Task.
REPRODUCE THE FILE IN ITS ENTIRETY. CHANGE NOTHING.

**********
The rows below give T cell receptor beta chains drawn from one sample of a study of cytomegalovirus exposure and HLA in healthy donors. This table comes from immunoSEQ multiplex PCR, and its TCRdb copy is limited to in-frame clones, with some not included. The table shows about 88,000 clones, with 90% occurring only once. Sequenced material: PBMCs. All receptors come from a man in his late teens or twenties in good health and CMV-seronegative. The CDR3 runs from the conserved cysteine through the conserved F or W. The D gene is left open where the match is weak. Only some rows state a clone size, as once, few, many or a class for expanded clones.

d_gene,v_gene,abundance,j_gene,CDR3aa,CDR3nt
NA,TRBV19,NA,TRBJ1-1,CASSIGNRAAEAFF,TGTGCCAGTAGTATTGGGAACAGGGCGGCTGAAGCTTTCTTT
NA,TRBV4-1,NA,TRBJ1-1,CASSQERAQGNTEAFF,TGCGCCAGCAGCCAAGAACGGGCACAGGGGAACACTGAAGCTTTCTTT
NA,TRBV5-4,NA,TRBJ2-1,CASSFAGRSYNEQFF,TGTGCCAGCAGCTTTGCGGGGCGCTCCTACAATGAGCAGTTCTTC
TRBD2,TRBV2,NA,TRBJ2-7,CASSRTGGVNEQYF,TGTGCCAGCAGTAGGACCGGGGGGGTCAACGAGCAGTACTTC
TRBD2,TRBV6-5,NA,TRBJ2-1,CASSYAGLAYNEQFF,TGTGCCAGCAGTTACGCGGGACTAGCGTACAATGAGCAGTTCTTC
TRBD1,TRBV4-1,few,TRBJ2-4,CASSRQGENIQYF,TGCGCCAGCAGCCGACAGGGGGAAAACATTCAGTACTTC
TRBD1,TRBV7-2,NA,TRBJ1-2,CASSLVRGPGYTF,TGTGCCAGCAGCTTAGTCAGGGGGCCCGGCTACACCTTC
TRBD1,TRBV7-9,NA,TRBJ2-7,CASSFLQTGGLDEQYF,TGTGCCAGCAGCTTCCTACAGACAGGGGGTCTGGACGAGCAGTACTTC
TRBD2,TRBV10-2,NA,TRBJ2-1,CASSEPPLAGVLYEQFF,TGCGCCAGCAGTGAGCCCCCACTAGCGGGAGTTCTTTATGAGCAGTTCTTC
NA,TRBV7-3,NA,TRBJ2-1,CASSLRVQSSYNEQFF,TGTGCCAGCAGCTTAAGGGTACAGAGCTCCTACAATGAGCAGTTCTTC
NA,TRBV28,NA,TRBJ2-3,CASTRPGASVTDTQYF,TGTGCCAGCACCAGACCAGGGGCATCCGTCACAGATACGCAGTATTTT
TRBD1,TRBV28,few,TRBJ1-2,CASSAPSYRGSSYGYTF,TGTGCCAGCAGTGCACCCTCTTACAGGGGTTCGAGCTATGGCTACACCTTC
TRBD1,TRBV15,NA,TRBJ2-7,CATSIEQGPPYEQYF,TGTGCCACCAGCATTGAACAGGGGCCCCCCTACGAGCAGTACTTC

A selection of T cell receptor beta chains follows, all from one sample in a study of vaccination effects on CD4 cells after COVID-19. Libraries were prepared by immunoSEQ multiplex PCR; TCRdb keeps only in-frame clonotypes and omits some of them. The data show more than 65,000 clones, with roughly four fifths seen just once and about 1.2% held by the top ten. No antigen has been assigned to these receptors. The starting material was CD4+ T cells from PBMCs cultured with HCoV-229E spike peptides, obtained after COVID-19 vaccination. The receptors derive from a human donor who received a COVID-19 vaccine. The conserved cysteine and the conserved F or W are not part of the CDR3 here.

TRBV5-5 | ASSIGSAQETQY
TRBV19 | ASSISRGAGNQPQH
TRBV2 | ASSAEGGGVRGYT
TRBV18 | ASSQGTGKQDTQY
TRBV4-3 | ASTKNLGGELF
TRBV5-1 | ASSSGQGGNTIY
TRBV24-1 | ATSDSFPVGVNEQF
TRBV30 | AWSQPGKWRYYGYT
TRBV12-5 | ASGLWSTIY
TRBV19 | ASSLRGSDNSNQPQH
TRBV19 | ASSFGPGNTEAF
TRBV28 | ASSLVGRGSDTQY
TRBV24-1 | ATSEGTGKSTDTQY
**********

The rows below give T cell receptor beta chains drawn from one sample of a study of cytomegalovirus exposure and HLA in healthy donors. This table comes from immunoSEQ multiplex PCR, and its TCRdb copy is limited to in-frame clones, with some not included. The table shows about 88,000 clones, with 90% occurring only once. Sequenced material: PBMCs. All receptors come from a man in his late teens or twenties in good health and CMV-seronegative. The CDR3 runs from the conserved cysteine through the conserved F or W. The D gene is left open where the match is weak. Only some rows state a clone size, as once, few, many or a class for expanded clones.

d_gene,v_gene,abundance,j_gene,CDR3aa,CDR3nt
NA,TRBV19,NA,TRBJ1-1,CASSIGNRAAEAFF,TGTGCCAGTAGTATTGGGAACAGGGCGGCTGAAGCTTTCTTT
NA,TRBV4-1,NA,TRBJ1-1,CASSQERAQGNTEAFF,TGCGCCAGCAGCCAAGAACGGGCACAGGGGAACACTGAAGCTTTCTTT
NA,TRBV5-4,NA,TRBJ2-1,CASSFAGRSYNEQFF,TGTGCCAGCAGCTTTGCGGGGCGCTCCTACAATGAGCAGTTCTTC
TRBD2,TRBV2,NA,TRBJ2-7,CASSRTGGVNEQYF,TGTGCCAGCAGTAGGACCGGGGGGGTCAACGAGCAGTACTTC
TRBD2,TRBV6-5,NA,TRBJ2-1,CASSYAGLAYNEQFF,TGTGCCAGCAGTTACGCGGGACTAGCGTACAATGAGCAGTTCTTC
TRBD1,TRBV4-1,few,TRBJ2-4,CASSRQGENIQYF,TGCGCCAGCAGCCGACAGGGGGAAAACATTCAGTACTTC
TRBD1,TRBV7-2,NA,TRBJ1-2,CASSLVRGPGYTF,TGTGCCAGCAGCTTAGTCAGGGGGCCCGGCTACACCTTC
TRBD1,TRBV7-9,NA,TRBJ2-7,CASSFLQTGGLDEQYF,TGTGCCAGCAGCTTCCTACAGACAGGGGGTCTGGACGAGCAGTACTTC
TRBD2,TRBV10-2,NA,TRBJ2-1,CASSEPPLAGVLYEQFF,TGCGCCAGCAGTGAGCCCCCACTAGCGGGAGTTCTTTATGAGCAGTTCTTC
NA,TRBV7-3,NA,TRBJ2-1,CASSLRVQSSYNEQFF,TGTGCCAGCAGCTTAAGGGTACAGAGCTCCTACAATGAGCAGTTCTTC
NA,TRBV28,NA,TRBJ2-3,CASTRPGASVTDTQYF,TGTGCCAGCACCAGACCAGGGGCATCCGTCACAGATACGCAGTATTTT
TRBD1,TRBV28,few,TRBJ1-2,CASSAPSYRGSSYGYTF,TGTGCCAGCAGTGCACCCTCTTACAGGGGTTCGAGCTATGGCTACACCTTC
TRBD1,TRBV15,NA,TRBJ2-7,CATSIEQGPPYEQYF,TGTGCCACCAGCATTGAACAGGGGCCCCCCTACGAGCAGTACTTC

A selection of T cell receptor beta chains follows, all from one sample in a study of vaccination effects on CD4 cells after COVID-19. Libraries were prepared by immunoSEQ multiplex PCR; TCRdb keeps only in-frame clonotypes and omits some of them. The data show more than 65,000 clones, with roughly four fifths seen just once and about 1.2% held by the top ten. No antigen has been assigned to these receptors. The starting material was CD4+ T cells from PBMCs cultured with HCoV-229E spike peptides, obtained after COVID-19 vaccination. The receptors derive from a human donor who received a COVID-19 vaccine. The conserved cysteine and the conserved F or W are not part of the CDR3 here.

TRBV5-5 | ASSIGSAQETQY
TRBV19 | ASSISRGAGNQPQH
TRBV2 | ASSAEGGGVRGYT
TRBV18 | ASSQGTGKQDTQY
TRBV4-3 | ASTKNLGGELF
TRBV5-1 | ASSSGQGGNTIY
TRBV24-1 | ATSDSFPVGVNEQF
TRBV30 | AWSQPGKWRYYGYT
TRBV12-5 | ASGLWSTIY
TRBV19 | ASSLRGSDNSNQPQH
TRBV19 | ASSFGPGNTEAF
TRBV28 | ASSLVGRGSDTQY
TRBV24-1 | ATSEGTGKSTDTQY